We assumed the IFs would have a higher level of knowledge and skills with audit and had not anticipated any difficulties with computer access or use. It soon became clear that the plan we developed with the type A IFs at the residential programme was not going to be realistic for many of them, and it had to be adjusted. A great deal of time at the first few teleconferences was spent trying to sort out the issues with audit, which was difficult as there were 10 or more people on the call. Some IFs ideally needed direct, in-person support to develop their skills and confidence in undertaking the audits. This was not an adaptation deemed feasible, as the EFs were geographically distant, or appropriate, as it would significantly change the ‘dose’ of facilitation.

Despite a large number of reported strategies to improve continence care, these were not applied consistently at different sites or always to good effect. IFs at every site reported that time and conflicting duties were barriers, as they all had substantive roles within the nursing homes. Although funding was provided to allow allocated time for the IF role, protecting this time was not always achieved.

The IF [did not] negotiate with the management to secure protected time, to seek the establishment of resources…This resulted in the IF having to do the work at home and to use her own personal equipment and to do the work on her own time off [research fellow notes relating to Type B IF]

EF reflection:

Was the IF’s inability to negotiate protected time linked to the recruitment issue? The recruitment criteria included clinical leadership in some capacity and practice expertise (Fig. 2); thus, the EFs did not focus on the development of such skills in the residential programme and had to respond to issues in the teleconference meetings.

Mentorship and support through monthly teleconferences

Attendance at teleconferences was variable; IFs from different sites attended between none to all of the scheduled teleconferences. Both type A and B IFs reported that they also contacted the EFs via phone or email if they had queries between teleconferences. Attendance appeared to correlate positively with the ability to apply facilitation skills; 4 of the 5 IFs who reported empowering staff to make changes attended all scheduled teleconferences.

The format of teleconferences allowed for peer support from other IFs, which was seen as beneficial. However, virtual meetings also presented difficulties; facilitators from 7 of the 16 sites reported problems with the technology and IFs from the Netherlands and Sweden expressed language-related problems. Four participants specifically reported that face-to-face meetings would have been better than virtual meetings. As a minimum, it was agreed that a mid-point face-to-face meeting would have been beneficial.

EF reflection:

The more engaged IFs were more likely to enact the role as originally envisaged. The issue was what to do about those IFs who did not fully engage or effectively withdrew. Could we have worked more closely with the country leads to encourage them to keep going? The lack of more experienced support and mentorship at a local level was a recurring problem and highlights the central importance of the relational aspects of facilitation.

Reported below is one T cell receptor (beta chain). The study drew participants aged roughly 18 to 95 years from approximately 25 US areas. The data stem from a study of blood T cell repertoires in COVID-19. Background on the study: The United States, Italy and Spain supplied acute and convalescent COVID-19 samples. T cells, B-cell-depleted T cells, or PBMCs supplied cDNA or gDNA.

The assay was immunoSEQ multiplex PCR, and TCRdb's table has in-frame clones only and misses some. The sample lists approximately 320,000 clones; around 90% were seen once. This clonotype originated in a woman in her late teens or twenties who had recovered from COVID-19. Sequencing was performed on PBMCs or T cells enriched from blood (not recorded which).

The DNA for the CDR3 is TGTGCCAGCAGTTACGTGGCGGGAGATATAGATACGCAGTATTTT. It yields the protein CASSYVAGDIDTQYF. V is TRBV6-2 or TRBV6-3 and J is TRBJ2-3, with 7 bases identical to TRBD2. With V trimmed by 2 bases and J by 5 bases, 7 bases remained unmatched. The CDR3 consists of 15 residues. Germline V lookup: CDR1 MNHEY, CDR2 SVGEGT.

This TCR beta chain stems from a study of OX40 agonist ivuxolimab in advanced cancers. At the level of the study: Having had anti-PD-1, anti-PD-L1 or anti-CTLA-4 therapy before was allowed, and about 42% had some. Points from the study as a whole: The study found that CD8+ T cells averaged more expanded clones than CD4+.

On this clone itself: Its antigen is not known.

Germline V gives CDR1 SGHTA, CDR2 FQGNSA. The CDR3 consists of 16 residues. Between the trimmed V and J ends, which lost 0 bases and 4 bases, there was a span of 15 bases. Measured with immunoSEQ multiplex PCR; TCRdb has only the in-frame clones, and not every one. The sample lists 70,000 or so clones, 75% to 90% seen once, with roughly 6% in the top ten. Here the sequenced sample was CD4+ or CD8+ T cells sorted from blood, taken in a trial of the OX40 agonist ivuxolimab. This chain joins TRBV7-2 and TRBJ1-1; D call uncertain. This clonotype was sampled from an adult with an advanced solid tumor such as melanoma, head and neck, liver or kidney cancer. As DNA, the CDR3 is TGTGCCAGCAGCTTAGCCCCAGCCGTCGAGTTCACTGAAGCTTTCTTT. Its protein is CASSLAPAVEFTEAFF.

IF development and enactment of facilitation

Building an implementation project team was an integral part of successful facilitation, but was achieved at less than half the sites (3 type A, 3 type B). IFs who were able to build effective teams described working with buddies to strategically select people to be involved, including healthcare and management staff from within, and external to, the organisation. Facilitators of successful teams also reported enhancing teamwork by working closely with different parties, communicating regularly and meeting frequently. While some IFs discussed informing residents or families about the project, no site reported including residents or families in the implementation team.

IFs who did not build successful teams reported explaining to, but not involving nurses in implementation (2 sites), or not organising a buddy (4 sites). Three IFs reported working on their own rather than together with other team members.

I keep on struggling with time and motivation of my stakeholders… [There is] no change in the view that people see the project as “[IF’s] project”… They are not ready to take it on and do it well. [Type B IF]

Facilitators from 4 sites reported resistance or a lack of support from staff (for example, due to strong personalities or a lack of priority attached to improving continence), and a further 4 sites reported that management and workplace issues were a major barrier to the facilitation project.

[Staff] never attend any of my workshops so I find it hard to get an opportunity to speak with them. When I visit the wards they find some excuse to disappear. They can often intimidate staff who are very open to change. [Type B IF].

EF reflection:

This was typical of the situations where direct input and role modelling from a more experienced facilitator would have been helpful.

Summary of findings